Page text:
"All you need is love..."
Have you noticed that over the last several years there has been a strong movement in the evangelical church to embrace the notion of love solving all the world's problem (or it least making things easier)? Christ after all is an incredible depiction of love - while on Earth he reached out and showed love to sinners, prostitutes, taxcollectors, slaves, women, and children - everyone who the rest of society labeled as more "challenging" to love. I certainly don't have a problem with loving, after all we are called to love (Romans 13:8, Ephesians 4:2). What I do have a problem with is when Christian love is half-hearted or harmful.
What do I mean? Think about scripture - particularly in Proverbs where wisdom and disciple are repeatedly mentioned, and parents are directed to teach their children right from wrong. Love is clearly a multifaceted characteristic. It involves compassion, caring, generosity, sympathy, etc. but it also requires discipline, guidance, and honesty.
Is the church truly loving when we choose to ignore or minimize an individual's sin? One of the things I have particularly noticed is the increasing movement of many young Christians to push for the right of homosexuals to marry. I have problems with this for 2 primary reasons - (1) homosexuality is clearly laid out in scripture as a sin (1 Corinthians 6:9, Leviticus 18:22, 20:13, Romans 1:24-27), and (2) I don't believe that the church should be involved in any activity that encourages or supports sinful behavior. While we know that non-believers should not be held to the same standards as believers, that does not negate the fact that it is arguably not the churches place to get involved in supportive measures - how is that showing love? It may produce immediate gratification for some, but is that really love? Isn't love acting in the best interests of another, even if it may cause them pain, frustration, or sadness in the moment?
Gay marriage is an easy example given today's society and political movements, but we are all sinners and all fall short by succumbing to our sinful natures. God loves us through our disobedience and I clearly believe that it is our job, as disciples of Christ, to show that love to others - no matter the circumstances. But part of love is tough love - questioning actions, attitudes, and life-style choices that are contrary to God's Word. At no time should we stop loving, but at no time should we be involved in encouraging others to continue in destructive and sinful behavior.
Example from my own life - I don't believe in divorce, nor do I believe it is biblically permissible except in cases of abuse or adultery. However, I know many divorced couples both in and out of the church. While I don't agree with many of their choices or reasoning, I also strive to love them wholeheartedly and refrain from judgment. However, I do not feel it would ever be appropriate for me to use my law degree to facilitate a divorce.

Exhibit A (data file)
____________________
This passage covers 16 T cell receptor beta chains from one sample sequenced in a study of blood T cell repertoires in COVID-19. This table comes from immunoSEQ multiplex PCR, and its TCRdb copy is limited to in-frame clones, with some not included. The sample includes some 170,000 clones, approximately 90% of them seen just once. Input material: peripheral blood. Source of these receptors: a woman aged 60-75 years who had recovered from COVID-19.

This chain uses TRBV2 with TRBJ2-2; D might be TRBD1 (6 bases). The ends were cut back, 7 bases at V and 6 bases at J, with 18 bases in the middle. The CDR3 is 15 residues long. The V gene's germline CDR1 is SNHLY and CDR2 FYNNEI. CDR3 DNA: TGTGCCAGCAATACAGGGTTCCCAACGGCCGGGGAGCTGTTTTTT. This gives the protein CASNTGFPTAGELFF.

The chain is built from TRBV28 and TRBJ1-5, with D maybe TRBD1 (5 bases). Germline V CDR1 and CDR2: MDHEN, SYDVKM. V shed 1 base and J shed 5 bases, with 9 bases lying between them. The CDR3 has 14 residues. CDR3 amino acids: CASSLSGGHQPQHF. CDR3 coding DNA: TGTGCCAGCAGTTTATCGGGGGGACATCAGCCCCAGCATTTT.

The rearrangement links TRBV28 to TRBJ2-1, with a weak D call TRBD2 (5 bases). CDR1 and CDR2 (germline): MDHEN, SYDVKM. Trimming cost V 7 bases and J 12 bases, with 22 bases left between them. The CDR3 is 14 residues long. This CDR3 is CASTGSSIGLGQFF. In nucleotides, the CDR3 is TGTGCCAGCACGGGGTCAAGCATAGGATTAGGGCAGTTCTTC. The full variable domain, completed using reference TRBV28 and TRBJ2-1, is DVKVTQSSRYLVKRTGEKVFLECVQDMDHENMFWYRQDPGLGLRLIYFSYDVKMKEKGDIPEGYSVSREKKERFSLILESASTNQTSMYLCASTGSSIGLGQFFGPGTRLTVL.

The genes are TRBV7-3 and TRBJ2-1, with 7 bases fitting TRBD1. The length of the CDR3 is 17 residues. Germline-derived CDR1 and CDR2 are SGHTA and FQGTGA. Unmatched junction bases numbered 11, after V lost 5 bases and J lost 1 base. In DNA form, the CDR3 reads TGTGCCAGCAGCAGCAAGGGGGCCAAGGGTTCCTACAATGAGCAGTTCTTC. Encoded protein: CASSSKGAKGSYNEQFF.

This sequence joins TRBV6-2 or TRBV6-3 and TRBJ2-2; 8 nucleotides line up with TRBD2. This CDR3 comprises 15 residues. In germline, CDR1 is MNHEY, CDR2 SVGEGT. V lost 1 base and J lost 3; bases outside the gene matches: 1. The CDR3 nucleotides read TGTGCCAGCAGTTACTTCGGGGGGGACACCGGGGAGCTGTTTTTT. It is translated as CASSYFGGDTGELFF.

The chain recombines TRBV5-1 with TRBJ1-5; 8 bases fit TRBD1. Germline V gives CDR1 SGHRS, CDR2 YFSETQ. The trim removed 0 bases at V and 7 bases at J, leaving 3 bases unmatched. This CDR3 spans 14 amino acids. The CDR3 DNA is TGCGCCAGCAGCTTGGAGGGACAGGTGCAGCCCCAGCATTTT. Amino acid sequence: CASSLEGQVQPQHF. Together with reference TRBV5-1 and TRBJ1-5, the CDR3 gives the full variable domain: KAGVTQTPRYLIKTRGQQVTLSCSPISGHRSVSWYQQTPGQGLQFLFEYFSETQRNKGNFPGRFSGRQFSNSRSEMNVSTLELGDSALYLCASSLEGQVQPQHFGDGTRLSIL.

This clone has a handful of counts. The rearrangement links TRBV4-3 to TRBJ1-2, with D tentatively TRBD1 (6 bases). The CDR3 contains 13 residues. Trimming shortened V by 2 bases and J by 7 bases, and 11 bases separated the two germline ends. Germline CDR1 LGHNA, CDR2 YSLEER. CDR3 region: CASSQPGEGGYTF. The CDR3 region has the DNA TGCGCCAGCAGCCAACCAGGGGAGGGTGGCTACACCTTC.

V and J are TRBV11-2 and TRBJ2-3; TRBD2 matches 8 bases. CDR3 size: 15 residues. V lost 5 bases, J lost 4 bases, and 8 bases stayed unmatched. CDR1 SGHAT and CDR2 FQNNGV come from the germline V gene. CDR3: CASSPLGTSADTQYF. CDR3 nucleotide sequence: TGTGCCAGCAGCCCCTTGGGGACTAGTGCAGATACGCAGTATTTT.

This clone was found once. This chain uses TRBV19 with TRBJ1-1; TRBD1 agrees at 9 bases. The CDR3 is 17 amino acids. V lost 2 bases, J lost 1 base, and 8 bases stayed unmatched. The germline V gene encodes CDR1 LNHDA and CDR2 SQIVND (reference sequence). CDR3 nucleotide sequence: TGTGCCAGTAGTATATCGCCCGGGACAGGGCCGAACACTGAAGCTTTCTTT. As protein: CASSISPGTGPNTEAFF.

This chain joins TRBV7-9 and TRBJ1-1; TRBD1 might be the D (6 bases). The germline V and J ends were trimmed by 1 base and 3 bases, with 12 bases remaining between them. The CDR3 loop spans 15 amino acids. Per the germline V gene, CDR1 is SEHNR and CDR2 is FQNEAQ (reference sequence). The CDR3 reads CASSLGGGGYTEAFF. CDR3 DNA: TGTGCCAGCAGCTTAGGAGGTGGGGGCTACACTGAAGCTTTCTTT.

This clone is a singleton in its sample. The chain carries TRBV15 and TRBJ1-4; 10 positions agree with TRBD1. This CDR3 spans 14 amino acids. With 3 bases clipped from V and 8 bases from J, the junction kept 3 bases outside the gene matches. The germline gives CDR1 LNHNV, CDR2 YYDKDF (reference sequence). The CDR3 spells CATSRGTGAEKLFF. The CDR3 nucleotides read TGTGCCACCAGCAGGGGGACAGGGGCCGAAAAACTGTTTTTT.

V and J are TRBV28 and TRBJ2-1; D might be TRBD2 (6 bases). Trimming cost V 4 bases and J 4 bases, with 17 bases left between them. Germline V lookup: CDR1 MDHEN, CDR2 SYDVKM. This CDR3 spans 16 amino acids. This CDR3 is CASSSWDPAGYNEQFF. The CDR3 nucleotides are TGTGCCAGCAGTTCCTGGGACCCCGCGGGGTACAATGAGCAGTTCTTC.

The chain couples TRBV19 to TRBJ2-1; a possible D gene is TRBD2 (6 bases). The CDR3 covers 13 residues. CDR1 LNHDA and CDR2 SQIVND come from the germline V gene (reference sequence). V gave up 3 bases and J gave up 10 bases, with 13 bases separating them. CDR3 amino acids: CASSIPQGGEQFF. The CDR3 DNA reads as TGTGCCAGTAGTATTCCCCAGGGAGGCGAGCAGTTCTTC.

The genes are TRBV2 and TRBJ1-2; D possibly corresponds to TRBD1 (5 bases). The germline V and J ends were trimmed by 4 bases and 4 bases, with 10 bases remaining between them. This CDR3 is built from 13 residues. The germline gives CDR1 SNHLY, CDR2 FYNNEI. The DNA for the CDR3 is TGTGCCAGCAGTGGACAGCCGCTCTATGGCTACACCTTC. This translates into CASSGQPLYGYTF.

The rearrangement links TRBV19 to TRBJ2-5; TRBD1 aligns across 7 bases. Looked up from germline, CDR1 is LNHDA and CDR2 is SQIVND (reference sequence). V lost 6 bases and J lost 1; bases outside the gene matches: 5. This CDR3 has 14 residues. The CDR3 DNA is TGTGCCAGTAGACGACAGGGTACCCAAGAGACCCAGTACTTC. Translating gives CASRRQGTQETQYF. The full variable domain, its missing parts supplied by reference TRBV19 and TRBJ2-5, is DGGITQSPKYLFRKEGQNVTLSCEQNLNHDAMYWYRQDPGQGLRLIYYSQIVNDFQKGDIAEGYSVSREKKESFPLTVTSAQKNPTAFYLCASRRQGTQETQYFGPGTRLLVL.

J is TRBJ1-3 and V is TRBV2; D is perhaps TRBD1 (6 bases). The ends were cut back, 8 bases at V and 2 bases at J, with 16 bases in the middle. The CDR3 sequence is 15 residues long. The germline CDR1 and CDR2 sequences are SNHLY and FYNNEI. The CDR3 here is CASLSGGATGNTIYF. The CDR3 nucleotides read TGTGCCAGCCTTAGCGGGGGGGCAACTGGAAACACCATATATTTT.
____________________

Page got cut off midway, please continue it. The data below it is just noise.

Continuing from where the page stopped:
"Hate the sin, Love the sinner" I really am not a fan of this phrase, perhaps because it often seems overused, taken out-of context, or used as a blanket statement, but I think there is certainly truth to the matter. During the past election season I had a conversation with a co-worker about a mutual acquaintance who is a practicing homosexual (I'll call her Sue). Sue had made several proclamations during the months leading up to the election that anyone who really cared about her would vote democratic in the election - because voting republican was voting against gay marriage and against her rights. My co-worker simply couldn't understand how anyone could say they cared about Sue and still vote republican. I disagreed.
At the end of the day we came to the conclusion that it was really a difference of perception. My co-worker could not separate Sue and homosexual marriage - she saw homosexuality as defining who Sue was and any act to not support homosexual marriage was saying that one didn't support Sue. I believe you can separate the two. When I was struggling with anorexia it consumed my life and I truly believed it defined me and that being thin was the source of my happiness and worth. My parents, who love me very much, saw the danger in my anorexic behavior and fought my destructive desires in every way possible - watching my eating like a hawk, taking me to doctors and therapists, documenting my caloric intake, keeping me from exercising, etc. They were clear in reminding me of their love for me, but at the same time they were clear that they were not going to support my anorexic desires (which often made me extremely upset). I take the same perspective when thinking about a situation like Sue's. Although it may be difficult for her to see or understand, I truly do care about her as a person, I simply cannot support or encourage behavior that I believe to be sinful or destructive.
The Beatles sang,"all you need is love" - sure, I'll agree to that, as long as it is complete love that is willing to challenge and stand firm, rather than simply warm-fuzzies.